Mysterious pedlar strikes an odd note on the Altiplano
FROM a distance he seems like any of the other men on the roadside.
Wrapped up against the cold, Altiplano air, he is covered with a thin layer of dust, waiting for what seems to be very intermittent passing trade. On nearing him I become more aware of the deep crevices in his face, weathered like the mountains behind him and darkened to the same red hue by years in the outdoors.
The llama standing beside him snorts then turns sideways. The protruding front teeth are slightly yellower in the animal than the man, but both have a similarly coarse, white mane and startling profile.
He lets me take a photograph if I agree to buy something from him, but it’s difficult to know what he’s peddling. I’m unsure if the small, chalky rocks in front of him are his wares or just part of the landscape. I speak some Spanish but the words don’t appear to reach him. He continues to tend to the llama.
His more spherical companion is doing everything he can to keep us there. With surprising daintiness and a grin, he demonstrates one of the small clay pipes he has lying on a table top, trilling a whimsical tune with ease. Like Hamelin children, the music lures us and we each buy one. After several attempts at playing, my two friends and I walk back to our vehicle, managing to produce only discordant, breathy sounds reminiscent of something dying. We look at each other, then at the pipes as though they must be broken.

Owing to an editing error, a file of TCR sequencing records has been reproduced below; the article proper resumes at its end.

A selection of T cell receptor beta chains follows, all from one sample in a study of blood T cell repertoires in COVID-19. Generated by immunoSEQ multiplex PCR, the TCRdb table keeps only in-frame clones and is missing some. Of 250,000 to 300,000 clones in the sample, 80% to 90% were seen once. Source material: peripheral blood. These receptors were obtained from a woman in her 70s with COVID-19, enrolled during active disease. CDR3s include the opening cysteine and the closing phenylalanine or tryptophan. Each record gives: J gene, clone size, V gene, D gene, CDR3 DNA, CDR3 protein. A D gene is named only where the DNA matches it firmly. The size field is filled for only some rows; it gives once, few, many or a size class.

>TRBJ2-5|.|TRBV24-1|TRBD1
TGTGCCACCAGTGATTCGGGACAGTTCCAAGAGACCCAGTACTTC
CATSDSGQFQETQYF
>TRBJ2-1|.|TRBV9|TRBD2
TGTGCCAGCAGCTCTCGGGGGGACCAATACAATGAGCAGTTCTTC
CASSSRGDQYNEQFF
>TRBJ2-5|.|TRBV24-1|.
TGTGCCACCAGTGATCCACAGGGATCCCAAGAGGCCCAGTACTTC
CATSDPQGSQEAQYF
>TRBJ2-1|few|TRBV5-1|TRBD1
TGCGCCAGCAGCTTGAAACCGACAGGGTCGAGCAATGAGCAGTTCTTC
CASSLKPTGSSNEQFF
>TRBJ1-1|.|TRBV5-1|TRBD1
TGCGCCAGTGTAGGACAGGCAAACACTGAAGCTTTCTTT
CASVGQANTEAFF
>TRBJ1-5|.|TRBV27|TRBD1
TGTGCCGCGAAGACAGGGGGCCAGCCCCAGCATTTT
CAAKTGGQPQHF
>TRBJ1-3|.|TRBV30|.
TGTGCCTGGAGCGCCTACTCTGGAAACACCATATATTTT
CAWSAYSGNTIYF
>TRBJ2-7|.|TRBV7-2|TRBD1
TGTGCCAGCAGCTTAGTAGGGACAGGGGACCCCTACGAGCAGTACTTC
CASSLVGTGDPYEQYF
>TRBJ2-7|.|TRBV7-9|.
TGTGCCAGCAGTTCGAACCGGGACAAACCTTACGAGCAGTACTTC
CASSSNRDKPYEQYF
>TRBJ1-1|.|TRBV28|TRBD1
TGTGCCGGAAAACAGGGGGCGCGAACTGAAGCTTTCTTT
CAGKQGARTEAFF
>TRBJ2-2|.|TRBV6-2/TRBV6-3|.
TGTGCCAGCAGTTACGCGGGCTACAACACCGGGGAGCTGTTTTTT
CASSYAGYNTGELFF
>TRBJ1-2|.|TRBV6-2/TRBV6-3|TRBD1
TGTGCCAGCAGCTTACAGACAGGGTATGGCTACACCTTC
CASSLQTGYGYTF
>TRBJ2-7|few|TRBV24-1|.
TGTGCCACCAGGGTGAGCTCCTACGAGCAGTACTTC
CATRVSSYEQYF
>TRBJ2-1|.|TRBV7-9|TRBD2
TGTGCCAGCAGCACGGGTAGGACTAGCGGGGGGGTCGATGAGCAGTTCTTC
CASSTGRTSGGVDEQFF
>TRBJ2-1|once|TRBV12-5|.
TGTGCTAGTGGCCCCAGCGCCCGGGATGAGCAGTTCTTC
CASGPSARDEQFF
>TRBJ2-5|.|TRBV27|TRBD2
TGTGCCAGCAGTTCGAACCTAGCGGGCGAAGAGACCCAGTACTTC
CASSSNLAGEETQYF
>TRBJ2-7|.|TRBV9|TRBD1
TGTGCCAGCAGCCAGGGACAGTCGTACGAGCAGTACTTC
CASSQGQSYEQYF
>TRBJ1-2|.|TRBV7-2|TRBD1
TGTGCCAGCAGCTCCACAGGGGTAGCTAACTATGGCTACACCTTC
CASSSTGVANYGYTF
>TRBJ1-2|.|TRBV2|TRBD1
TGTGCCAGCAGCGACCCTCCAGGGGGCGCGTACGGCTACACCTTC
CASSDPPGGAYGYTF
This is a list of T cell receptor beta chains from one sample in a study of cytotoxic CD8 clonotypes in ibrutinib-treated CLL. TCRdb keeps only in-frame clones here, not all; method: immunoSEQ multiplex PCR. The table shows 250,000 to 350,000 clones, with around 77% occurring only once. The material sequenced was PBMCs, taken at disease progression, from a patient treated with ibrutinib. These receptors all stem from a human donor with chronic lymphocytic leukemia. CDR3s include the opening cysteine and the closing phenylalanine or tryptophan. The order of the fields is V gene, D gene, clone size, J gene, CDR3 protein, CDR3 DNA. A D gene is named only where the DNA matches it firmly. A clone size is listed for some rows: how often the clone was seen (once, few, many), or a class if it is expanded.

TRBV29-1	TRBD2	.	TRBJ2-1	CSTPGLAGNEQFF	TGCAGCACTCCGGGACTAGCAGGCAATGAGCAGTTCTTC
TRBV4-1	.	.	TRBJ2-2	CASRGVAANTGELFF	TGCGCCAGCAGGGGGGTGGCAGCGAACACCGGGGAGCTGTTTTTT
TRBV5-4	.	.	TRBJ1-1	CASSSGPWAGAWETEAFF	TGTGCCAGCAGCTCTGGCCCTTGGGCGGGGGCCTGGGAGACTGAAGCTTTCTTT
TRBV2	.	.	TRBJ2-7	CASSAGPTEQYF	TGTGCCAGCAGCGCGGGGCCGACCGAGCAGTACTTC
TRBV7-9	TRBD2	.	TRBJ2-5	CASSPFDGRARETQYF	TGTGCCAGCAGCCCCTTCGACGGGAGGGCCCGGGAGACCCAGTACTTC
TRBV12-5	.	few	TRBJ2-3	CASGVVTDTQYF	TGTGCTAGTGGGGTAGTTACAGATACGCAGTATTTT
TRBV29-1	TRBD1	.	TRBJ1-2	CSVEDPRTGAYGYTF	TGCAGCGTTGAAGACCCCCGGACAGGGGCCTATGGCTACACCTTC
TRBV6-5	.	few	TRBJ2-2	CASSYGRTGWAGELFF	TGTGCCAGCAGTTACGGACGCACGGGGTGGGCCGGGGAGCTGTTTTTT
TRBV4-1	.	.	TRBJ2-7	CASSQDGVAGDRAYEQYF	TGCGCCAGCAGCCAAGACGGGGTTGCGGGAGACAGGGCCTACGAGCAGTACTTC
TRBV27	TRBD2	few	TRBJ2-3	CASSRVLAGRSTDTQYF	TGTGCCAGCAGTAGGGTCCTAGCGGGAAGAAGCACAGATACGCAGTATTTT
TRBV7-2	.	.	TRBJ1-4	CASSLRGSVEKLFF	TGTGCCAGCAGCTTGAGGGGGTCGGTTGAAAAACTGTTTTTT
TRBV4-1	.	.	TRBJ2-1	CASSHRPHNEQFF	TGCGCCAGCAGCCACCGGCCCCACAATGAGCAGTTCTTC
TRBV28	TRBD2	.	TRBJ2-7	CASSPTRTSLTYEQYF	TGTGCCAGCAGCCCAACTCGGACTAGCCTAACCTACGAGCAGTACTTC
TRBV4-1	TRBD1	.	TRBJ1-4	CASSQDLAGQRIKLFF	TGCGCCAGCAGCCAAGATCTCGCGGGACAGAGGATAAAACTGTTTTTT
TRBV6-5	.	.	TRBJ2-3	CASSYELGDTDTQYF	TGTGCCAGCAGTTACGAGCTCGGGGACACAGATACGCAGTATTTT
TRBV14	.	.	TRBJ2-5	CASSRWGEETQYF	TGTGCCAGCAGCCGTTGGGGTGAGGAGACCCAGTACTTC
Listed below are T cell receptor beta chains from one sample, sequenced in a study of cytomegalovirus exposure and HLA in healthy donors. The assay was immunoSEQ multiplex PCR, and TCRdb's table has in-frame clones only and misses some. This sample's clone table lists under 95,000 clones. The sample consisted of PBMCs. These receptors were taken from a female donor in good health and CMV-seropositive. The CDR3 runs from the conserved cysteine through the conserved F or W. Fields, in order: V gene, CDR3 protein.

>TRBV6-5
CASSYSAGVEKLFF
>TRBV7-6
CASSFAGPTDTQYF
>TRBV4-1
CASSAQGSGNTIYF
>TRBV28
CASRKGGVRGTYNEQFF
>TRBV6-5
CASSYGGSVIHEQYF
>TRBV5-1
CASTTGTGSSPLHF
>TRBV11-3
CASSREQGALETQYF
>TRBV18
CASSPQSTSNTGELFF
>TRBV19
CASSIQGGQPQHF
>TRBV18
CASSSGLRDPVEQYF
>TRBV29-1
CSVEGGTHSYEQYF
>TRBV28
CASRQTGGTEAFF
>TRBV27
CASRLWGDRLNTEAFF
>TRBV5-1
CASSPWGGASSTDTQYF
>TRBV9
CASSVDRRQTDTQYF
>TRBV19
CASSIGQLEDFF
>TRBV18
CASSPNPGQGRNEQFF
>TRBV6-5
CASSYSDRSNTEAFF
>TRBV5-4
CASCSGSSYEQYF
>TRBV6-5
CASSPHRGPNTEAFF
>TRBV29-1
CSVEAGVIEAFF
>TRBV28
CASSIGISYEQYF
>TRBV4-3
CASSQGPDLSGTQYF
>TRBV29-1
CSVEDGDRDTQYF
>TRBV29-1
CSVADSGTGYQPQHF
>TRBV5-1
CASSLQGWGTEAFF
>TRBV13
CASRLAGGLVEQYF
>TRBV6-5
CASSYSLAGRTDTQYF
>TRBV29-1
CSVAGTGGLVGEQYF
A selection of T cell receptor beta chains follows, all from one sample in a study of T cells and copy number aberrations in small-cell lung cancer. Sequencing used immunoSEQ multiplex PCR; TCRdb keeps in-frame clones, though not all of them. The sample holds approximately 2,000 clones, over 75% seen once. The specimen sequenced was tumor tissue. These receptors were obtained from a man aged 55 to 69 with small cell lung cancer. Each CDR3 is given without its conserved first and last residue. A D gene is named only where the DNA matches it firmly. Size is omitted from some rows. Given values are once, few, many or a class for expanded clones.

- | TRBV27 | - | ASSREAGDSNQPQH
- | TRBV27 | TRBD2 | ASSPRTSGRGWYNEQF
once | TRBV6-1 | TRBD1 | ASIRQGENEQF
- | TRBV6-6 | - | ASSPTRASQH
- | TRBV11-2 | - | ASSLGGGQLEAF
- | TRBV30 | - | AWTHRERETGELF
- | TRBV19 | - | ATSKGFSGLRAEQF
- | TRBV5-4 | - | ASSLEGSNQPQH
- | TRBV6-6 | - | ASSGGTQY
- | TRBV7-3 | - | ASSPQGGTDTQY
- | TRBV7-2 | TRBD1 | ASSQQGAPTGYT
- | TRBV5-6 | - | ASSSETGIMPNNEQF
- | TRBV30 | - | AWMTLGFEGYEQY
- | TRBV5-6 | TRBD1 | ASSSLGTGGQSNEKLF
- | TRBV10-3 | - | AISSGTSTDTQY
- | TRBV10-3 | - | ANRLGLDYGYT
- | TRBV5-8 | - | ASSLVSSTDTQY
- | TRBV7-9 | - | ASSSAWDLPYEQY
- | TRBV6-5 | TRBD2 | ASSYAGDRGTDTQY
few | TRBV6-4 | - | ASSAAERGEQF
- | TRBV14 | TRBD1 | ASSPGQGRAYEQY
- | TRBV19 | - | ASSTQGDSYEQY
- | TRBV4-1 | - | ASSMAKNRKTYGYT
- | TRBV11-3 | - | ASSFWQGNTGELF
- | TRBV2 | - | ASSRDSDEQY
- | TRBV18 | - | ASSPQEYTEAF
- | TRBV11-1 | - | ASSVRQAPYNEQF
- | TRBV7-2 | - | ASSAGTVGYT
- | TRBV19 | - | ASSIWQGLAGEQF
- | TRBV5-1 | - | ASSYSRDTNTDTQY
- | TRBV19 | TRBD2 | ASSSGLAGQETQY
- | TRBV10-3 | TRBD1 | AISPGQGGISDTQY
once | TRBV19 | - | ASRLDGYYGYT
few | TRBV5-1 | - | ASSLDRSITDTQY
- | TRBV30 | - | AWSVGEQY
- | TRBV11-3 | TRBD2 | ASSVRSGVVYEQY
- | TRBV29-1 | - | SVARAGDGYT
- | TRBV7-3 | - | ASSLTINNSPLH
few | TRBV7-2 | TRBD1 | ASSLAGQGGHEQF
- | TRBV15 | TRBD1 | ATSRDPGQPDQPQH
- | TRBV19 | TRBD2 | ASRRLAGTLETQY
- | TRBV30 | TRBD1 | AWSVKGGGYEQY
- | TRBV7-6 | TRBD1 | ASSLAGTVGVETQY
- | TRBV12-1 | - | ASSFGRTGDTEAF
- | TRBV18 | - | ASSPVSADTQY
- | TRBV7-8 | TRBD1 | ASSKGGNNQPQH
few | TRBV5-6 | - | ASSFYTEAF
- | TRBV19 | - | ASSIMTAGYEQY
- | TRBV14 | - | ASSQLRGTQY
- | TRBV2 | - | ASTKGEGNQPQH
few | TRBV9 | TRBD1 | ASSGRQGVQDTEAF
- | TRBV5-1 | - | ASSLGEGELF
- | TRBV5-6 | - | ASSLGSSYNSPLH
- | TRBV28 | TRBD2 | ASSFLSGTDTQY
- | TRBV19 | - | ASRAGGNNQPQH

I glance back at the vendor. He is smiling broadly. His friend continues to look away towards where the road disappears, a bend around the vertiginous red cliffs and then it’s out of sight. He has seen all of this before.
The pipe still sits in my living room, never having produced a single note, though not through want of trying. It’s a reminder of that roadside; a little moment in a much longer adventure through northern Argentina.